by Conor Friedersdorf

A couple years back a close friend landed a job at one of America's most prestigious law firms upon finishing her degree. Then the firm realized that it over-hired. As a result, it didn't retract its offer, but offered her roughly $80,000 to wait a year before starting. She did non-profit work in the interim, and never did wind up going back.

That must seem like an unbelievable story to a lot of people, but despite the economy, that kind of thing is still going on, as this reader explains:

I recently graduated from a top law school and find myself on exactly the path you describe.  Firms do indeed seek out graduates of the most elite law schools because clients want their work done by graduates of Harvard, Yale, Stanford, etc. if only because they have no other way to judge the quality of the newly minted lawyers who will be doing the leg work on their offerings and mergers documents.  You'll probably be deluged with replies critiquing and defending the legal recruitment system so I'll just mention a perverse side effect the current recession is having on the hiring of the public interest lawyers you mentioned in your post.
Top law firms are highly constrained by the need to preserve their reputation and relationships with the elite law school that feed their ranks each fall.  It's very difficult for a law school student to differentiate between top firms (called "BigLaw" in the industry) when making employment choices, so any negative press can severely damage a firm's recruitment at a given school.  It's a big reason why fresh law recruits with few substantive skills and even less real world experience command high salaries and are treated with kid gloves as summer associates.  Now, the economic downturn has led to a lot less legal fees for these big firms and they've understandably cut back on recruitment.  But what to do with someone in my position?  I was given an offer of employment but was then told that there wasn't enough work to justify bringing me on board at the market rate for 1st year associates.  Firms in almost every other industry would immediately tell me "sorry but we need to let you go" and I'd be out looking for work like millions of other Americans.  But elite laws firms don't work that way.  They're too worried I'd go back and tell my friends and the recruitment office at my law school that so-and-so firm laid me off before I started.  Then, next fall, students from my school would shun the firm and they'd be unable to hire those elite grads that their clients love so much.  So instead I've been "deferred" from my job till fall of 2011 and am drawing a salary from the firm that exceeds the median income in this country, despite the fact that I'm not working.  I don't claim to be anything other than the luckiest person I know.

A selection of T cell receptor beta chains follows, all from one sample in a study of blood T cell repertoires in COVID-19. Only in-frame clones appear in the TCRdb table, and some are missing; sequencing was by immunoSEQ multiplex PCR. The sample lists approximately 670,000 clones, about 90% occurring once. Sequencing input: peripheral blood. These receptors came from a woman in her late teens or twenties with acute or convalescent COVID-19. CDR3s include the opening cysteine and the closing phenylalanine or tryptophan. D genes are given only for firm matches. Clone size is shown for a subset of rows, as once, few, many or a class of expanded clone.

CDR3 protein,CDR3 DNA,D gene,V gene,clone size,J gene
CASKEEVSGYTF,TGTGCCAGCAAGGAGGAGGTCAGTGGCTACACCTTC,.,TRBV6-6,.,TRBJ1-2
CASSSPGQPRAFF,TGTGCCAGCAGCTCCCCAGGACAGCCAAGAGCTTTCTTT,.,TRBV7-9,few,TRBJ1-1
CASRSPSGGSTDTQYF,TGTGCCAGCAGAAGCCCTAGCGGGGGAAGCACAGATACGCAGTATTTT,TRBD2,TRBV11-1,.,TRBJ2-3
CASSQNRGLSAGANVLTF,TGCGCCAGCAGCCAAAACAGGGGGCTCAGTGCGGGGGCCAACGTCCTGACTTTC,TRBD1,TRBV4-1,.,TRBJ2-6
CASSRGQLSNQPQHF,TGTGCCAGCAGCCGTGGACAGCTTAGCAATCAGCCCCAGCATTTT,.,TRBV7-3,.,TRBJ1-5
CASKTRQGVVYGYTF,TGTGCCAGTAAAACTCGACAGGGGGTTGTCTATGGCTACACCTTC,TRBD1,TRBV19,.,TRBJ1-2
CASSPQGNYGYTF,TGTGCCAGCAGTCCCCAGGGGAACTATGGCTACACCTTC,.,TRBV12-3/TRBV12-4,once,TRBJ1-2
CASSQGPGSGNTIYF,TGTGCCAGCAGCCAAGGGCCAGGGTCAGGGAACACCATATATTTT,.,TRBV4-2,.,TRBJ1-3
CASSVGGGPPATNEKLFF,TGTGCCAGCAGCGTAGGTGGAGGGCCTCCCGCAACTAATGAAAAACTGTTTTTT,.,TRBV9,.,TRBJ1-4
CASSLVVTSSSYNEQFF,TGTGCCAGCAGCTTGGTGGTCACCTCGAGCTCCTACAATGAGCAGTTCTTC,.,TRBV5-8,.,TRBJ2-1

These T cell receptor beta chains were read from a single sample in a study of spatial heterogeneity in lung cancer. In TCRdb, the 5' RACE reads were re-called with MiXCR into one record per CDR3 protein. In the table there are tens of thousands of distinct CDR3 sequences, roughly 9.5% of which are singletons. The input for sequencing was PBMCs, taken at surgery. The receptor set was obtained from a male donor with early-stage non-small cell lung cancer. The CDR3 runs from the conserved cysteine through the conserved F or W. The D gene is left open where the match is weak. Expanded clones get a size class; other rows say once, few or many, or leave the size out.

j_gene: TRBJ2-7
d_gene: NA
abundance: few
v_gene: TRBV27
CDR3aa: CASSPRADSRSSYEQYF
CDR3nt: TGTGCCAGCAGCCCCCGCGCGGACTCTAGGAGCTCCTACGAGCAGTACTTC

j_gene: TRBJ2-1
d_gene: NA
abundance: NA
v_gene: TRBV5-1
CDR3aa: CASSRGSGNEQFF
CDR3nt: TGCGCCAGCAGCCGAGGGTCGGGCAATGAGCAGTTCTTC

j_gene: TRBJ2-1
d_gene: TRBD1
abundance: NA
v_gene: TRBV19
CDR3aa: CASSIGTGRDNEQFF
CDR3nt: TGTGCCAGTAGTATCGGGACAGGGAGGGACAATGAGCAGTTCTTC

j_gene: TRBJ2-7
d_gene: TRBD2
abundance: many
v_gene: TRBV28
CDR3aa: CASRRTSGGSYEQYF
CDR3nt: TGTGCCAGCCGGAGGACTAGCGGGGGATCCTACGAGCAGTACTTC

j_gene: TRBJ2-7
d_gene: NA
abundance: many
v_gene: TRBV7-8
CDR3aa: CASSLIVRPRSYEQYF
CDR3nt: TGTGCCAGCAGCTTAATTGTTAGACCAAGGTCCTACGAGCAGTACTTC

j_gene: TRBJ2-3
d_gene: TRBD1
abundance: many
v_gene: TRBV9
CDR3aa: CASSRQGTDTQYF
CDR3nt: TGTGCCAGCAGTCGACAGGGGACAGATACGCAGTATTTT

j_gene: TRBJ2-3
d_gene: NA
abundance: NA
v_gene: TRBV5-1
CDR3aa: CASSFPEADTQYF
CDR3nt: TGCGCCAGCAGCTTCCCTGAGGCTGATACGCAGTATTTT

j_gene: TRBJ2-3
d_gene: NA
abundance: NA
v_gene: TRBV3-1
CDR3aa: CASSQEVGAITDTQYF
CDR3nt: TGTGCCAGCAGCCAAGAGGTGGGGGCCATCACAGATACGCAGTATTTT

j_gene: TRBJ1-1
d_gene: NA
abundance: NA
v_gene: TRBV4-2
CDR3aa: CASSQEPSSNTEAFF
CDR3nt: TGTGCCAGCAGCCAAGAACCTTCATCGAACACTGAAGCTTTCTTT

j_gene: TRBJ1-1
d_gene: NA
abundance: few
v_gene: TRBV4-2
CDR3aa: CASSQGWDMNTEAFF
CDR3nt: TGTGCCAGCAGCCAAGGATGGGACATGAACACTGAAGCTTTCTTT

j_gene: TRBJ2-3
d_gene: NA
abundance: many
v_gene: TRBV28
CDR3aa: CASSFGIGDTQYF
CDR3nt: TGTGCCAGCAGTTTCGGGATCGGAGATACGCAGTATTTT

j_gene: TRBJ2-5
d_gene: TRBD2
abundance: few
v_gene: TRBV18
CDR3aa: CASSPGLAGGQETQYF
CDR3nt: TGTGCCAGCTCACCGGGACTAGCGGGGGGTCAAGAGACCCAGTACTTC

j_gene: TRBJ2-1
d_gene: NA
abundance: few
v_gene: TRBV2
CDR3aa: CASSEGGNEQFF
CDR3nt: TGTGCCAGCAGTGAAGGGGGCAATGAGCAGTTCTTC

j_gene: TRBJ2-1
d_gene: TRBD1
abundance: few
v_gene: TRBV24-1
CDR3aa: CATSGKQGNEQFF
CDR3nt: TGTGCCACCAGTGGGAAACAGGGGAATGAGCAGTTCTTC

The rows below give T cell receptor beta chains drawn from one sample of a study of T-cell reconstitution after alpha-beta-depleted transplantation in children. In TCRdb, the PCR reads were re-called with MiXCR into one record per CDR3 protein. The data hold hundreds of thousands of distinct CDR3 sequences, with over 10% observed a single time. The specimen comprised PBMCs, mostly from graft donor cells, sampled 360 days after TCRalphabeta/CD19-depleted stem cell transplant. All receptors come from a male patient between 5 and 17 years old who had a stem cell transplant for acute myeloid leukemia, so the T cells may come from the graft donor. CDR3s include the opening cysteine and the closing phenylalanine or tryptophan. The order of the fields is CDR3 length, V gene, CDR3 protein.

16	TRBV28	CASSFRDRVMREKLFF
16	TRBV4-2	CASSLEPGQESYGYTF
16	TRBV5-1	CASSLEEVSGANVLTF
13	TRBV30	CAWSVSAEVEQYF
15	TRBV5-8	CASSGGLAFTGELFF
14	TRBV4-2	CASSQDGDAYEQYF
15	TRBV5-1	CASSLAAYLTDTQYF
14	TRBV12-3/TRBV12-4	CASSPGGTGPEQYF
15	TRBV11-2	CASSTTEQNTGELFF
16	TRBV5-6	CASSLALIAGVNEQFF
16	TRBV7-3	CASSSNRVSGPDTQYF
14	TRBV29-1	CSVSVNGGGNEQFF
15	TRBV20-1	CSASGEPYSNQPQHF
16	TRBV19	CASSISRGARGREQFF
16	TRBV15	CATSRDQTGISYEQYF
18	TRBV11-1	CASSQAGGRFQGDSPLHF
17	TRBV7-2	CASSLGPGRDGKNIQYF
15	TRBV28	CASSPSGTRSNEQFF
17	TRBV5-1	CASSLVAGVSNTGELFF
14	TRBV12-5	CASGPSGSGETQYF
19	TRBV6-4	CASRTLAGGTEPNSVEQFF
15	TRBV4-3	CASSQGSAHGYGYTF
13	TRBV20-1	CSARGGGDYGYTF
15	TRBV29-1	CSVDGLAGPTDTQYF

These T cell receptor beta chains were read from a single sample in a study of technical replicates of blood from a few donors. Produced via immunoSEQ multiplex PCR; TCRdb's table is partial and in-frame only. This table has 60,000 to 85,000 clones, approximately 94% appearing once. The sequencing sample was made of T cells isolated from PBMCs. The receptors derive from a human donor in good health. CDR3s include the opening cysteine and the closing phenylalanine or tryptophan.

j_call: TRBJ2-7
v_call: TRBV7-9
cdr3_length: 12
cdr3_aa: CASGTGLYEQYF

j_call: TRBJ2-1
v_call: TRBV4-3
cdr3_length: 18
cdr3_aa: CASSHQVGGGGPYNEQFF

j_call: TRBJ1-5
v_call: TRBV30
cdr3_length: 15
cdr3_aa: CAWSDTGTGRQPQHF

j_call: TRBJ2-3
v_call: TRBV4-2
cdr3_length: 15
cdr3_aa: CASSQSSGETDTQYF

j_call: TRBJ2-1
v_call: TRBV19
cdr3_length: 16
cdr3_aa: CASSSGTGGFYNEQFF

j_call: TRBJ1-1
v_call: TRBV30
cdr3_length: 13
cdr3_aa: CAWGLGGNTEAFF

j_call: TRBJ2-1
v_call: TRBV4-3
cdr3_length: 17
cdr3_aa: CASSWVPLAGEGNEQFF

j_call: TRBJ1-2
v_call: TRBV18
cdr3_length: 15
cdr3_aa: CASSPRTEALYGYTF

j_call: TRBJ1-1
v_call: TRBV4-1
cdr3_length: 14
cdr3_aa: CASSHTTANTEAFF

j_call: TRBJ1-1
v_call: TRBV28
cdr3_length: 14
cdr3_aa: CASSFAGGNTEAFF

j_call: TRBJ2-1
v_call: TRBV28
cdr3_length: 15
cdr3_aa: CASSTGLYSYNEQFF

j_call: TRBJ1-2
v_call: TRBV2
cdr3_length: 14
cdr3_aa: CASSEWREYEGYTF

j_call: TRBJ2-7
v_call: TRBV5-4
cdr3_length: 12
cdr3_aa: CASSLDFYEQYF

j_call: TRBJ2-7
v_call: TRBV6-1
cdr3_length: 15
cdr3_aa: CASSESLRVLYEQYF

And it gets even more ridiculous.  My firm has instructed us that they'd like to see us doing some pro bono work while we wait out our (paid) deferral periods.  This sounds like a noble thing to do, till you realize that now hundreds (thousands?) of newly graduated elite law students are flooding the public interest legal market and can work for literally nothing.  All those kids who went to law school and wanted to do government service, help the homeless, defend the indigent and any number of other worthy causes just saw their chances of landing one of the few top pro bono jobs go up in smoke.  I know I personally put both a legal assistant and a part-time paralegal out of a job when I started volunteering at a non-profit in Manhattan.  It's a boon to the public interest organizations but a disaster for those lawyers who eschewed the big firm, big money path.

A lot of people are predicting that the Big Law model is never going to recover after the current recession. I don't have any insight into that question except to say that I think the United States would be a better country if there were less incentive for so many bright people to spend their twenties doing grunt work at big law firms.

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